Will your logos die a slow painful death, or will it stay vibrant and alive for a long time?
The old adage if your product is in demand, your logos could be timeless, proves to be true with such brands like Windsor Salt or Maple Leaf Foods. Products that are fortunate enough to get near what those products have achieved is the goal of every advertisers and no doubt their dream.
If your product has a simple recognizable logo such as Apple with a bite taken out of it, is recognizable anywhere in the world. It is not a complex, unobtainable symbol. It even provokes thought as to what the bite out of the Apple means. One meaning could be the bite Eve took out of the apple in the Garden of Eden, and gave it to Adam.
One of the most widely held interpretations says that the logo memorializes Alan Turing, the mathematician and scientist who laid the foundations for computer science with his pioneering research into artificial intelligence and unlocking German codes during the World War II. Turing committed suicide in 1954 by biting an apple laced with cyanide.1
Internet-Geeks and other Apple users like this interpretation. And yes, this simple logo is so thought provoking that the rumors to its meaning is debated to this day. There is no doubt this is part of the appeal of Apple’s logo.
Apple didn’t always have this logo Apple has changed the logo in color, theme and texture over the years. It has used the logo with a rainbow theme, an aqua theme and, since 2003, with a glass theme.2 It has adapted and has changed with the times.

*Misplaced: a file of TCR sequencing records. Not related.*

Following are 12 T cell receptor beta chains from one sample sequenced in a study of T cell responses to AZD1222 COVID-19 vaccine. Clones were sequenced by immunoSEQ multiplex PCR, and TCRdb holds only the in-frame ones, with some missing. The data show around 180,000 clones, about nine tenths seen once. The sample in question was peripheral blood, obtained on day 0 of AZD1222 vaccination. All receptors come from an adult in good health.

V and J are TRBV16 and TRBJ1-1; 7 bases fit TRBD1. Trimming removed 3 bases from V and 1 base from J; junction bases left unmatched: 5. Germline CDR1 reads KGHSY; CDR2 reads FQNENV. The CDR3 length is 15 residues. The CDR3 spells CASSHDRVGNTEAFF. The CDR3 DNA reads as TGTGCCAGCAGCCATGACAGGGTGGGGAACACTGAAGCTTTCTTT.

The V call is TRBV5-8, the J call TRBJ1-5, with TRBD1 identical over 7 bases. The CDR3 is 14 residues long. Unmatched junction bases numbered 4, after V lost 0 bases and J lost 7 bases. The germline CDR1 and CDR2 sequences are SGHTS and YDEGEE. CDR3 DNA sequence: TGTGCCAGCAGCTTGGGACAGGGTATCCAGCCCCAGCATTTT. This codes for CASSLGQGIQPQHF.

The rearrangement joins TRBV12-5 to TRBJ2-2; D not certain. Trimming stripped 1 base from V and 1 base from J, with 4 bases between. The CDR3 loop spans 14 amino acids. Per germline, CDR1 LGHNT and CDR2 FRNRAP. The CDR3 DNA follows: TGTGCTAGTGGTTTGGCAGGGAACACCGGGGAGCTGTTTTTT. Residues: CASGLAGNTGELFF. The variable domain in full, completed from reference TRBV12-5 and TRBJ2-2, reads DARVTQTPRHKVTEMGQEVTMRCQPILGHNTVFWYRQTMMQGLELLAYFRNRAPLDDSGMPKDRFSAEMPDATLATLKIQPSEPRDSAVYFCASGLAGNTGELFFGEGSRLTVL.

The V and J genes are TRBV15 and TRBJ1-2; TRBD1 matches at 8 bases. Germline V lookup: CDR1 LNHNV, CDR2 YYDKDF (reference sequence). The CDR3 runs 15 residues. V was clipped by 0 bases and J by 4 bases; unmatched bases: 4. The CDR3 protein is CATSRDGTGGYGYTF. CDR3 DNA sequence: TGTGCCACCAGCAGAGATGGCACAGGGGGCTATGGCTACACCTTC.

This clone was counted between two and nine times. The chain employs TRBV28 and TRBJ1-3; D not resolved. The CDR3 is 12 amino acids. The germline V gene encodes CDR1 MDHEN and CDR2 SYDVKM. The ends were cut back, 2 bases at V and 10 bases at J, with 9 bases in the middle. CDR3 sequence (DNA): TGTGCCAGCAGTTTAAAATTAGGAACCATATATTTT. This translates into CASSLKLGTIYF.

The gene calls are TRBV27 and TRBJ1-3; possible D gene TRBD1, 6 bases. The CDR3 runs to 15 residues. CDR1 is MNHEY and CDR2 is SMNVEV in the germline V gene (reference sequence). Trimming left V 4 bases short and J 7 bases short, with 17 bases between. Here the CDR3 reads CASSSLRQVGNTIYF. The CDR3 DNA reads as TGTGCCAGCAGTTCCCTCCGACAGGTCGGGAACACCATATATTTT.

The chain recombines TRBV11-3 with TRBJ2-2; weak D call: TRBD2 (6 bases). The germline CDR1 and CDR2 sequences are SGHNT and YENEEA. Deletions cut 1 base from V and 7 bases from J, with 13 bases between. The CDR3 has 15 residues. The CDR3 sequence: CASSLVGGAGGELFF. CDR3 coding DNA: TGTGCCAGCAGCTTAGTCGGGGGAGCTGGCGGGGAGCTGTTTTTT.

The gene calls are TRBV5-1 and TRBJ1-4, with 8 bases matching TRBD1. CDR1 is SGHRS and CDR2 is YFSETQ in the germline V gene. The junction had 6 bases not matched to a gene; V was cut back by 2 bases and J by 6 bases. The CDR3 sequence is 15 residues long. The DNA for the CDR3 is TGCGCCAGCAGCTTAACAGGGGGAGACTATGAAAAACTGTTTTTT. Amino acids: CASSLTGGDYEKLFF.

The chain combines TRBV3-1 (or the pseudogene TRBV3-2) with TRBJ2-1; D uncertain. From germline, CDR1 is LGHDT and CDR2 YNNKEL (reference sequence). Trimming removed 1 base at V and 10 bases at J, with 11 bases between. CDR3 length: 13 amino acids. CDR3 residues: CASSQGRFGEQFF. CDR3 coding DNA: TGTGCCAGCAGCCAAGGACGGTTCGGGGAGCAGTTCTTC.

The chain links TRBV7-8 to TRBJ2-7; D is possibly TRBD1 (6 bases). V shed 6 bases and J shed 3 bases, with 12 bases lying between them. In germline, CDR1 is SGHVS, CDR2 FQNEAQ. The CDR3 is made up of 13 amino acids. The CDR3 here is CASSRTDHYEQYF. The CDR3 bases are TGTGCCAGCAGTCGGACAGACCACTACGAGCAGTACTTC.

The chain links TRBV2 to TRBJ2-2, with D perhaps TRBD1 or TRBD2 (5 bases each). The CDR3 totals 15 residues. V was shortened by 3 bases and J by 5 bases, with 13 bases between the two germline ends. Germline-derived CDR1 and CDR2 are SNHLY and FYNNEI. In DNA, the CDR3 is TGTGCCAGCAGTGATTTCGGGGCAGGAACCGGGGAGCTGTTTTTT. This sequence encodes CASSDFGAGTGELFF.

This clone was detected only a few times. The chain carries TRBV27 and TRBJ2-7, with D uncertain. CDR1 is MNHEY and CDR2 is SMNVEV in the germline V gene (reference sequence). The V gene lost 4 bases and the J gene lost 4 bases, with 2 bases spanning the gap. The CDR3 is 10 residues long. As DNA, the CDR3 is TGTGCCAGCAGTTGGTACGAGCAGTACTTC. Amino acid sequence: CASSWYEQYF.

When it comes to political candidates logos go a long way. A candidate cannot be in many places at once, but his logo can be everywhere. The logo even has to be simple enough to fit on a button. Having simple and bold ideas, and the adage that “less is more”, advertisers can make strong and empowering messages.
In order to proceed with determining what your logo will be you must research to see if a logo already exists; does it mean something strange or offensive in any other language; will consumers and companies be able to find you on the Internet.
Lindsay Sleightholm of 3H Communications Inc., of Oakville, Ontario says “when developing a logo, type-faces, graphics, colour, size, balance, print or digital applications, and mobile items are all important considerations. Another issue to consider is whether or not your logo will survive going from colour, to black and white. With a logo, you have to have a succinct visual, in order to communicate the brand essence. Your logo has to be easily recognizable, and stand apart within its market segment.” Logos, branding, and advertising methods have to change with the times as well; even from day to day in order to stay competitive.